The Kurdish population in Syria is used to burying the casualties of war. After all, Kurdish troops lost 11,000 fighters in leading the military campaign on ISIS on behalf of the U.S.
This once critical ally is burying its dead again after Turkey's military attack in Syria that began Oct. 9. What the Kurds aren't burying is their skepticism. Notably, they aren't assured by a promised 120-hour pause in fighting under an American deal with Turkey that President Trump called "a great day for civilization."
But U.S. concessions to Turkey for a cease fire include unilateral withdrawal and ceding of territory 20 miles in from the Turkish border. It includes major Kurdish population centers.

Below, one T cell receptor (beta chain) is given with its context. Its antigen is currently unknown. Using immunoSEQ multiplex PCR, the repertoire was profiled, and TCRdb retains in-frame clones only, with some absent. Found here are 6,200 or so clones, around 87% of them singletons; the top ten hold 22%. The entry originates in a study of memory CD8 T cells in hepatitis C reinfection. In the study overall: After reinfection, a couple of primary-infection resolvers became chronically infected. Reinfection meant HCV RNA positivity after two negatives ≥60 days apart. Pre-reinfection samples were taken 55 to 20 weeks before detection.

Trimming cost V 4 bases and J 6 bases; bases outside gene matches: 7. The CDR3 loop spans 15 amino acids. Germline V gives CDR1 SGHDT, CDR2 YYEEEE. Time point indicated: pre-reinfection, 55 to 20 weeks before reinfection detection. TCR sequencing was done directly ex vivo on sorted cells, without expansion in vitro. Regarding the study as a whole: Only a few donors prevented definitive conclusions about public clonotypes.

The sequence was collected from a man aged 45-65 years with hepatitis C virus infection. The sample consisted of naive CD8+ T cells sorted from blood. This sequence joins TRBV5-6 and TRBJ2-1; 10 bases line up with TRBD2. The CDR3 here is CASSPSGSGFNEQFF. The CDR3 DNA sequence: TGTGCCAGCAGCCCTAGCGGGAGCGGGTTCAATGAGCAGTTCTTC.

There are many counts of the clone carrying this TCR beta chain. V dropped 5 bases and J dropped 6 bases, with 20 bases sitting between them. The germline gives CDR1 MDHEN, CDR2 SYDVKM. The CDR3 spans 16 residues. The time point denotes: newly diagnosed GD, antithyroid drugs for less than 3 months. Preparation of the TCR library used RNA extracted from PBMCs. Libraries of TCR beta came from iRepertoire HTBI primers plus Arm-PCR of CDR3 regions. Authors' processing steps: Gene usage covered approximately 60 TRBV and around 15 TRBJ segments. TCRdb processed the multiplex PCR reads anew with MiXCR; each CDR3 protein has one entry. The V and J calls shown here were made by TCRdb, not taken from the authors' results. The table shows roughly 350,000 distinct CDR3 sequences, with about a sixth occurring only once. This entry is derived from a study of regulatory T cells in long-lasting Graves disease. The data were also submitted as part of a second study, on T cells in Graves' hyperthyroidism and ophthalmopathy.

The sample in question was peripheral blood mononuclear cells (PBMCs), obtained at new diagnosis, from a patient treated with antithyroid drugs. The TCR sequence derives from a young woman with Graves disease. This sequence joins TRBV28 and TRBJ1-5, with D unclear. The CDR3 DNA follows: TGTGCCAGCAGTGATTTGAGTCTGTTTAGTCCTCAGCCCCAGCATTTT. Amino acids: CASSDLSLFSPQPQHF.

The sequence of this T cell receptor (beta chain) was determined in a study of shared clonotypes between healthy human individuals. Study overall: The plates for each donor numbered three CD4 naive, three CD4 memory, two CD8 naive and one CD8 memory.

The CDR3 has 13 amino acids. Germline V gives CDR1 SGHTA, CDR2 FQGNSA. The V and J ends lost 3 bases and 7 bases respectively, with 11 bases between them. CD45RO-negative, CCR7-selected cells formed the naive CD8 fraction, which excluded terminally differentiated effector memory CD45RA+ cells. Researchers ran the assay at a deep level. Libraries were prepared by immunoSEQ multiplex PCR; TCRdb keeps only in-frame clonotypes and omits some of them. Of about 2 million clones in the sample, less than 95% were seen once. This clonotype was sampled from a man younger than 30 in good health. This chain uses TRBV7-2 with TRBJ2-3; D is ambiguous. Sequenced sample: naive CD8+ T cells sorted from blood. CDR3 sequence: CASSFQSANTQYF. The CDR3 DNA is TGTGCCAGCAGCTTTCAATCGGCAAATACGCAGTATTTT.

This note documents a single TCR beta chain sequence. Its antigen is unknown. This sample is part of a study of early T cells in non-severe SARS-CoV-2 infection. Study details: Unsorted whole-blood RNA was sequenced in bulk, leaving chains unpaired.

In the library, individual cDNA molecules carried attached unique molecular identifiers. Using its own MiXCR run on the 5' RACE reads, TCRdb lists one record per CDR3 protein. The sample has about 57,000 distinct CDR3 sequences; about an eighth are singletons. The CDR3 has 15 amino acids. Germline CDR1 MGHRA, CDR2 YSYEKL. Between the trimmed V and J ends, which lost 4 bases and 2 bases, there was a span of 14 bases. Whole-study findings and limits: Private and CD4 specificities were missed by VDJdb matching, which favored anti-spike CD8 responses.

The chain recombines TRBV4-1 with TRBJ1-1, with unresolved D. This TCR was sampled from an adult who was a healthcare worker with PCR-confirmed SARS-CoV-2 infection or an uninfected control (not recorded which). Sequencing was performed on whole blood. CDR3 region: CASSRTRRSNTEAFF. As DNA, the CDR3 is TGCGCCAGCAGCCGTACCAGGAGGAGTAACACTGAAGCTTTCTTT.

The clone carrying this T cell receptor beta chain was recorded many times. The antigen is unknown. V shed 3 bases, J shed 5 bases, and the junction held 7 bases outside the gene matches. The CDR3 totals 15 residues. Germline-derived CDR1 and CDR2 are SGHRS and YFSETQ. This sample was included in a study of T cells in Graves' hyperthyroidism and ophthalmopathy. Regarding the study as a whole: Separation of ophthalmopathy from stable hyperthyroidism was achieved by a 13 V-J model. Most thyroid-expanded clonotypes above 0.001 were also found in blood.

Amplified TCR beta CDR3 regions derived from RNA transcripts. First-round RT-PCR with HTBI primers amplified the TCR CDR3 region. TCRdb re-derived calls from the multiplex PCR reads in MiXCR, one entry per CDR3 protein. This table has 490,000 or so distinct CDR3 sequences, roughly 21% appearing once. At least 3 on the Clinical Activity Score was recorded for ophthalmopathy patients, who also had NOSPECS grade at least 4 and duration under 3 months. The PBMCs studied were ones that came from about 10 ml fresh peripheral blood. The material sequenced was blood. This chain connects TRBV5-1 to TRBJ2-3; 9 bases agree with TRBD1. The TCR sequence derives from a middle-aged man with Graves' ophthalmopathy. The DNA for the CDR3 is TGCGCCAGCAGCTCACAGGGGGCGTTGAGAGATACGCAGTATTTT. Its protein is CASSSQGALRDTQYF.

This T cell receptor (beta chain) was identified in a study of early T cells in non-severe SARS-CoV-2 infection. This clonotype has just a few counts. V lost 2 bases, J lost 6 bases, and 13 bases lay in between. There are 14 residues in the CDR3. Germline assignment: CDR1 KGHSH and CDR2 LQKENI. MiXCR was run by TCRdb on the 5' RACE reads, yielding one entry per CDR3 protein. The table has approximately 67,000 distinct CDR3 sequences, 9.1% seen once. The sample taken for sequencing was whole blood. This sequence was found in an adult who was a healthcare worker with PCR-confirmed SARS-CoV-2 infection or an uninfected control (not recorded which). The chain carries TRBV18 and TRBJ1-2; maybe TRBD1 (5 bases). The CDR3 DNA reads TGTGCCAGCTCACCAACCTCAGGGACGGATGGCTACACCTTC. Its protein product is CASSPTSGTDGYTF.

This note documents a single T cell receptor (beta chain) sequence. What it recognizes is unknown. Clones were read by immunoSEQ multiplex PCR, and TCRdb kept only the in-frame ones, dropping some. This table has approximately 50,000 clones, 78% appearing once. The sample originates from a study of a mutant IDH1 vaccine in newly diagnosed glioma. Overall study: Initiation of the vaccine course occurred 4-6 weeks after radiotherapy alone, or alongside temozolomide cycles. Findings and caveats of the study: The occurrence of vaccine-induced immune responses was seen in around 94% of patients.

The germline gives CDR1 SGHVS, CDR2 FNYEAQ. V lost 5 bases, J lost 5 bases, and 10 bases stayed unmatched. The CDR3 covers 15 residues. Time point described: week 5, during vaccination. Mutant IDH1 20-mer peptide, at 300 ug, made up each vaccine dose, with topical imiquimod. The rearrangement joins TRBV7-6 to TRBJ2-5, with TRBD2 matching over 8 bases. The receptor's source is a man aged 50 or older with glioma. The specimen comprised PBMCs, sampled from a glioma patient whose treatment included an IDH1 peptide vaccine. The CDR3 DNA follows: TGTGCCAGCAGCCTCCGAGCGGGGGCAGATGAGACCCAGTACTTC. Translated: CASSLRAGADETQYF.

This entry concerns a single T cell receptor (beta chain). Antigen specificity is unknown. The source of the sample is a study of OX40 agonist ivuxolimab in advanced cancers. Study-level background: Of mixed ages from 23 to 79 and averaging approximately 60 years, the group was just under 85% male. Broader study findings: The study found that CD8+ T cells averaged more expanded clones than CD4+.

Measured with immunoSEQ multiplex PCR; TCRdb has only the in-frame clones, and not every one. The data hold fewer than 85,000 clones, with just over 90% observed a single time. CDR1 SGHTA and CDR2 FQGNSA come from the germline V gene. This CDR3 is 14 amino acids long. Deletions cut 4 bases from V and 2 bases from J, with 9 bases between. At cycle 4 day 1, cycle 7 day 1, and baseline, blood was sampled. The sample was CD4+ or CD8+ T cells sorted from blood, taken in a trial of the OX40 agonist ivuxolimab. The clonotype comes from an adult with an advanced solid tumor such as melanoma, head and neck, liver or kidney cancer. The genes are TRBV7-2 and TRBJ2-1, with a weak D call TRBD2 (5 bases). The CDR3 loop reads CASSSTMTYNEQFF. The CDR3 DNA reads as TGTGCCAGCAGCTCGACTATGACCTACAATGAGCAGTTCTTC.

Kurdish political leader Saleh Muslim says that's no deal at all for the Kurds. He told local television: "Ceasefire is one thing and surrender is another thing, and we are ready to defend ourselves. We will not accept the occupation of northern Syria.”
An SDF spokesman said Kurdish areas remained under attack, saying: "Despite the agreement to halt the fighting, air and artillery attacks continue to target the positions of fighters (and) civilian settlements," including a hospital.
Turkey denied the claim, saying: "Terrorist organizations have been attempting to deceive the whole world."
What is indisputable is that the Kurds feel abandoned by the U.S. And a new ally is rolling into the area: Syrian troops loyal to President Bashar al-Assad. The Syrian government said its forces would fight the "Turkish aggression," threatening more chaos and bloodshed.
Additional reporting from Newsy affiliate CNN.